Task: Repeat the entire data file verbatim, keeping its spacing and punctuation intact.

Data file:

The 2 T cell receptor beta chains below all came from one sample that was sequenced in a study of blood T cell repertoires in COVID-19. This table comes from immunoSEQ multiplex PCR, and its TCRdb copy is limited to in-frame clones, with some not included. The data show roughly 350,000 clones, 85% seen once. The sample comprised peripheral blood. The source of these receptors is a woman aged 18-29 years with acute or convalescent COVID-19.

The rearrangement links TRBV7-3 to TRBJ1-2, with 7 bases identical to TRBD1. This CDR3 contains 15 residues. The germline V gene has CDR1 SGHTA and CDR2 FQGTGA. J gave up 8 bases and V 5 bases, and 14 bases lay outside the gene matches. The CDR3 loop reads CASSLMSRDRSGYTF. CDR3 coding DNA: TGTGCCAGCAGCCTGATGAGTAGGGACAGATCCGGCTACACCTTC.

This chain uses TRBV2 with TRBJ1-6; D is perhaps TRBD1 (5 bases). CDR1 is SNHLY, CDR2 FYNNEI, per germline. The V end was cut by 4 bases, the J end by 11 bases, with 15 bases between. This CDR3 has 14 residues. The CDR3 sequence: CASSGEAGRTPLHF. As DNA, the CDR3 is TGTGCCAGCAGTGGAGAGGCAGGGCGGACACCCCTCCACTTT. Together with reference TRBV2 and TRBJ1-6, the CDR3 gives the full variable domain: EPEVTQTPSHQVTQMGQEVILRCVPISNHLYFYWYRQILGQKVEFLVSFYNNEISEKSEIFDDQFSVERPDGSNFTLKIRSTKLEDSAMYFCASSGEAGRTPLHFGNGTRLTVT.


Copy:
The 2 T cell receptor beta chains below all came from one sample that was sequenced in a study of blood T cell repertoires in COVID-19. This table comes from immunoSEQ multiplex PCR, and its TCRdb copy is limited to in-frame clones, with some not included. The data show roughly 350,000 clones, 85% seen once. The sample comprised peripheral blood. The source of these receptors is a woman aged 18-29 years with acute or convalescent COVID-19.

The rearrangement links TRBV7-3 to TRBJ1-2, with 7 bases identical to TRBD1. This CDR3 contains 15 residues. The germline V gene has CDR1 SGHTA and CDR2 FQGTGA. J gave up 8 bases and V 5 bases, and 14 bases lay outside the gene matches. The CDR3 loop reads CASSLMSRDRSGYTF. CDR3 coding DNA: TGTGCCAGCAGCCTGATGAGTAGGGACAGATCCGGCTACACCTTC.

This chain uses TRBV2 with TRBJ1-6; D is perhaps TRBD1 (5 bases). CDR1 is SNHLY, CDR2 FYNNEI, per germline. The V end was cut by 4 bases, the J end by 11 bases, with 15 bases between. This CDR3 has 14 residues. The CDR3 sequence: CASSGEAGRTPLHF. As DNA, the CDR3 is TGTGCCAGCAGTGGAGAGGCAGGGCGGACACCCCTCCACTTT. Together with reference TRBV2 and TRBJ1-6, the CDR3 gives the full variable domain: EPEVTQTPSHQVTQMGQEVILRCVPISNHLYFYWYRQILGQKVEFLVSFYNNEISEKSEIFDDQFSVERPDGSNFTLKIRSTKLEDSAMYFCASSGEAGRTPLHFGNGTRLTVT.